‘Real Housewives of Salt Lake City’ star arrested on federal fraud charges in connection to telemarketing scam
Amir Vera, Laura Ly, Amanda Jackson and Andy Rose, CNN
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(CNN) — Reality TV star Jen Shah of “The Real Housewives of Salt Lake City” was arrested and charged in connection with a telemarketing scheme that defrauded hundreds of people, many of whom are over the age of 55, according to a superseding indictment that was unsealed this week.
Her assistant Stuart Smith was also arrested and charged Tuesday.
Both Shah, 47, and Smith, 43, appeared before US Judge Dustin Pead in Salt Lake City federal court Tuesday, according to a news release from the US Attorney’s Office for the Southern District of New York.
They have been charged with one count of conspiracy to commit wire fraud and one count of conspiracy to commit money laundering, the release said.
Prosecutors did not ask for either of them to remain in custody, and Judge Pead ordered them released without bond. The terms of the release include prohibiting the pair from engaging in telemarketing while their case is pending. They also are not allowed to move more than $10,000 out of their personal accounts without the permission of prosecutors.
Both Shah and Smith were ordered to remain in Utah. Shah’s next court appearance is scheduled for Wednesday as a virtual hearing with the US District Court, according to the US Attorney’s Office spokesperson.
It was not clear if Smith has obtained an attorney as of Tuesday afternoon. CNN reached out to Shah’s attorney for comment but has not received a response.
Bravo has declined to comment.
An alleged nine-year scheme
The charges stem from a nine-year scheme in which prosecutors say Shah and Smith “sold alleged services purporting to make the management of victims’ businesses more efficient or profitable.” These services included tax preparation and website design services, though many of their elderly victims did not own a computer, the release said.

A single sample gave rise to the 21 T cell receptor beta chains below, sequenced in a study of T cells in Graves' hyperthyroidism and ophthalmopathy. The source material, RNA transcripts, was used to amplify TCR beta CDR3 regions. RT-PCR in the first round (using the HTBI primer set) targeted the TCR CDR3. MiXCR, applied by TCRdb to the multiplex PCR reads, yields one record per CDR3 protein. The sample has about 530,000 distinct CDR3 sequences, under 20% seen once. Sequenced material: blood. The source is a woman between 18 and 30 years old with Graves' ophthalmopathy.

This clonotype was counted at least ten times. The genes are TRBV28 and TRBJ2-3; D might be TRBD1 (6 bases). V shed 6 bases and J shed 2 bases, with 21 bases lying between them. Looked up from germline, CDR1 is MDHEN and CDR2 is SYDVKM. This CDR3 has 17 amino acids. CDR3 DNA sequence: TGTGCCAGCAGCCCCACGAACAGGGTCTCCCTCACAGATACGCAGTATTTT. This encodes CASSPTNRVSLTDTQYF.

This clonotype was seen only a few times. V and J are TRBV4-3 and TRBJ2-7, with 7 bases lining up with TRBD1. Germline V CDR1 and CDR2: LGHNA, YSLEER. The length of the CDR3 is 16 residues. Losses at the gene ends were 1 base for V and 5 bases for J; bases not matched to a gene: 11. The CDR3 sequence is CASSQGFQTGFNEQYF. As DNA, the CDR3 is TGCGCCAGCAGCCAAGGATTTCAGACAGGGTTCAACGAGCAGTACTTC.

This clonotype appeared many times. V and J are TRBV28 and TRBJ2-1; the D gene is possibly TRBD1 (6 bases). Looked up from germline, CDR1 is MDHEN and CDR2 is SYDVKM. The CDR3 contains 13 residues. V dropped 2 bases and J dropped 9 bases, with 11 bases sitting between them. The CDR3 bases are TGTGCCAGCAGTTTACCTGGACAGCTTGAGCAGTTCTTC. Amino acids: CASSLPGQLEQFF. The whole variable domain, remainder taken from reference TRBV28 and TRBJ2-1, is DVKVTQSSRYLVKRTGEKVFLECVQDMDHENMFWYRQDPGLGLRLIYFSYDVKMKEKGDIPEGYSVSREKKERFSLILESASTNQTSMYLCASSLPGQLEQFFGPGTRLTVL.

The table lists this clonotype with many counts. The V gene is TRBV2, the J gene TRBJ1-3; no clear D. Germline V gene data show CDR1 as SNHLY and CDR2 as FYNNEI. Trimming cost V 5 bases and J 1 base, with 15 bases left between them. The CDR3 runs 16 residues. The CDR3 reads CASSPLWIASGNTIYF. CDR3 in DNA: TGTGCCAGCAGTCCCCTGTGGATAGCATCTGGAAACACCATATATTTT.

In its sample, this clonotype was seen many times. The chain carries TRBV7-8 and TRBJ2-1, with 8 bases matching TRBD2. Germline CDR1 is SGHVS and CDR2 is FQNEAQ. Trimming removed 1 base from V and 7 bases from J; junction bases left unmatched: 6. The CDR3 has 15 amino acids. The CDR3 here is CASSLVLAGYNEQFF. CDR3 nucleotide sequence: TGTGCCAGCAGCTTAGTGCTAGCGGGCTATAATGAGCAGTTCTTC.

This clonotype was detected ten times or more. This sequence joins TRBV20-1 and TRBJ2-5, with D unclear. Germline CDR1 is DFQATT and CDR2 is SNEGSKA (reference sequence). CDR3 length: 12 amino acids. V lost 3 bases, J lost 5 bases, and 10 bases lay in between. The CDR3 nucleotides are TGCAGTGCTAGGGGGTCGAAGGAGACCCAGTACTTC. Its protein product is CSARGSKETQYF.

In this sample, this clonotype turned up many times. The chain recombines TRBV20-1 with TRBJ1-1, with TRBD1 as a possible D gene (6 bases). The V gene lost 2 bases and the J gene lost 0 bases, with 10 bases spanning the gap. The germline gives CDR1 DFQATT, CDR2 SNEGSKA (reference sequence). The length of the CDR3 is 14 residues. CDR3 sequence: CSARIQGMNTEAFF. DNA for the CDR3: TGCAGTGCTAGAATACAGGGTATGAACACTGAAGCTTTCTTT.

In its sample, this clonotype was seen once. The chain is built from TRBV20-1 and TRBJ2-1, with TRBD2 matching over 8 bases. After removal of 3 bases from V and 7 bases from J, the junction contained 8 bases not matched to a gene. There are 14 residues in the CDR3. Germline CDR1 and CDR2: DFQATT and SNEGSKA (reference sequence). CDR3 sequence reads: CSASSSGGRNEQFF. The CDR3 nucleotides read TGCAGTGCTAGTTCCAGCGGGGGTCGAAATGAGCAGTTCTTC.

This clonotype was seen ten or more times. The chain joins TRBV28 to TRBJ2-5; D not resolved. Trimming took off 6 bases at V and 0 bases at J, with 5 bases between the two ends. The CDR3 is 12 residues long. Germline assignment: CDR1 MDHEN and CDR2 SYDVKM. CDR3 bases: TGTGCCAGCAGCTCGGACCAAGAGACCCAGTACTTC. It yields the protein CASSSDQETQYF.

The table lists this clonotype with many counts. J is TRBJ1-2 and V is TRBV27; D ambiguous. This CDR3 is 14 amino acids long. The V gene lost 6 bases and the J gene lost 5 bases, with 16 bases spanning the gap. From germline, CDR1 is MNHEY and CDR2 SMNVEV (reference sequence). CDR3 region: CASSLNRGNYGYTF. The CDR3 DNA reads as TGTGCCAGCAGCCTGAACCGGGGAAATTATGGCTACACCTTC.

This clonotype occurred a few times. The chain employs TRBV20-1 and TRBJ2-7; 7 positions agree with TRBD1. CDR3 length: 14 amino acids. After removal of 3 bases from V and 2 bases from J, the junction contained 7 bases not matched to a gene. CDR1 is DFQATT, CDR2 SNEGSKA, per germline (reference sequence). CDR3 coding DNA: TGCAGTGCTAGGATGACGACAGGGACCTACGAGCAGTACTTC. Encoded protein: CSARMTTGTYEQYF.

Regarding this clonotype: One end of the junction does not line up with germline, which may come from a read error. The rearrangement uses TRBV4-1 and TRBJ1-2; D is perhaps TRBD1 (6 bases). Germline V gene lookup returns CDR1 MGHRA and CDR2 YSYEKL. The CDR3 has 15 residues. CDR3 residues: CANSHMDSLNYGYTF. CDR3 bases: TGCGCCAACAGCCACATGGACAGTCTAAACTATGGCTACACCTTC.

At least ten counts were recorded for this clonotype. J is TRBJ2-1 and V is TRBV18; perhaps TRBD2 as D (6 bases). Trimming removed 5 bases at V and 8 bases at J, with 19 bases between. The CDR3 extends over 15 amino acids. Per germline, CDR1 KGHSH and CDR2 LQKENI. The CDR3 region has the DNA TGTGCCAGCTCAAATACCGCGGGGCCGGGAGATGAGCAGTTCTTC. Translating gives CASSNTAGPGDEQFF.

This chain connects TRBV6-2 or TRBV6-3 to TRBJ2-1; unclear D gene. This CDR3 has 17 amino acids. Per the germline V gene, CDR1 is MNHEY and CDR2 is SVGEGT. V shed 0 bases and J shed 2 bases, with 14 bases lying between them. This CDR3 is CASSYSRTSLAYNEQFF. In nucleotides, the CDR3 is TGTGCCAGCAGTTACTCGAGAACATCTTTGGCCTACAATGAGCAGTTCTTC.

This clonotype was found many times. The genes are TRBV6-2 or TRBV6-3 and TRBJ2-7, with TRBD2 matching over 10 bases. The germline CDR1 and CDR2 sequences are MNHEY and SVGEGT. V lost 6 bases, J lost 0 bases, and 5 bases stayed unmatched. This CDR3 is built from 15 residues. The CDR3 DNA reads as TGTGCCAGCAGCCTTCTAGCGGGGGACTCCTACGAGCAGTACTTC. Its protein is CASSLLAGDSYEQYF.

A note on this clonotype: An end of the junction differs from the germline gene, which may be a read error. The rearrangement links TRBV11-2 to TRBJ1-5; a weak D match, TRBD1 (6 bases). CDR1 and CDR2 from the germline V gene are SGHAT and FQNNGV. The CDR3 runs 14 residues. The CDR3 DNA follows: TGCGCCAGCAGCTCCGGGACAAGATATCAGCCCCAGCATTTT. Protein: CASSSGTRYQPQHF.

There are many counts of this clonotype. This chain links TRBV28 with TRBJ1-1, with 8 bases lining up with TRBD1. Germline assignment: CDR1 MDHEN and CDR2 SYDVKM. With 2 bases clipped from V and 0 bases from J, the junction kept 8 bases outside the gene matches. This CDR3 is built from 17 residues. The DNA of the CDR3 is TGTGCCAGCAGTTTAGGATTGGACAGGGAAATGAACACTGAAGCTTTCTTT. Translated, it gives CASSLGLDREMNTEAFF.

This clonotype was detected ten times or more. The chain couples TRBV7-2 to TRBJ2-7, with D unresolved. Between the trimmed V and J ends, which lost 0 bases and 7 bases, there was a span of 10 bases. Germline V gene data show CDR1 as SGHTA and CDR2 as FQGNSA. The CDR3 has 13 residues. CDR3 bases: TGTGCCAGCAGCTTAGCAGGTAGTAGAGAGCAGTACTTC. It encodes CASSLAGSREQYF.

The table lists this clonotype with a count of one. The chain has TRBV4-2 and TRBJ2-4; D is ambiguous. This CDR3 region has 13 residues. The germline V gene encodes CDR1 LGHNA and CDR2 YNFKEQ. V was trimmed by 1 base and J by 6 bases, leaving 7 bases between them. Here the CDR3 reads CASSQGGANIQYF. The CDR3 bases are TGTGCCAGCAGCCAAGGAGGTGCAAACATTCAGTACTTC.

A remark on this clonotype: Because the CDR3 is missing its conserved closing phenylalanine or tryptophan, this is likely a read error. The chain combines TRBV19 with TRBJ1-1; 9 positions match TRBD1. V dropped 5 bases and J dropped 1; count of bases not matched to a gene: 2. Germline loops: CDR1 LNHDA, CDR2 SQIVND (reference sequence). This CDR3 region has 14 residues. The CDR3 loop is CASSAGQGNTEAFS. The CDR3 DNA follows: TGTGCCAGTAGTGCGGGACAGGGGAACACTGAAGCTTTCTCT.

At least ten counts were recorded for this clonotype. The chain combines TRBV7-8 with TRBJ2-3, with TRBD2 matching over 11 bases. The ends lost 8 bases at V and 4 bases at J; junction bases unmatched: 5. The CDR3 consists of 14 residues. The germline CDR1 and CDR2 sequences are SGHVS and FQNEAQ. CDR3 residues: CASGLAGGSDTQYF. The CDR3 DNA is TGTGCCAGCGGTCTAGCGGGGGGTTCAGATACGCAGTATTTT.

Part of the scheme also included Shah and Smith allegedly trafficking lists of potential victims, called “leads.” Many of the victims had already previously made an initial investment to create an online business with other participants in the scheme, the release said.
Shah and Smith also “undertook significant efforts” to hide their role in the scheme. Part of these efforts included incorporating their business entities using third-party names and telling other participants to do the same.
The duo also directed others to use encrypted messaging applications to communicate with other members of the scheme, instructed them to send shares of certain fraudulent proceeds to offshore bank accounts and “made numerous cash withdrawals structured to avoid currency transaction reporting requirements.”
“Shah and Smith flaunted their lavish lifestyle to the public as a symbol of their ‘success.’ In reality, they allegedly built their opulent lifestyle at the expense of vulnerable, often elderly, working-class people,” said Peter C. Fitzhugh, special agent-in-charge of the New York Field Office of Homeland Security Investigations.
The first season of “The Real Housewives of Salt Lake City” debuted in November 2020.
Shah is described by Bravo as “the queen of her house and her businesses.” During the show’s reunion episode in February, Bravo host Andy Cohen asked Shah to clarify what she does for a living.
“My background is in direct response marketing for about 20 years, so our company does advertising,” she said in response. “We have a platform that helps people acquire customers, so when you’re shopping online or on the Internet, and something pops, we have the algorithm behind why you’re getting served that ad.”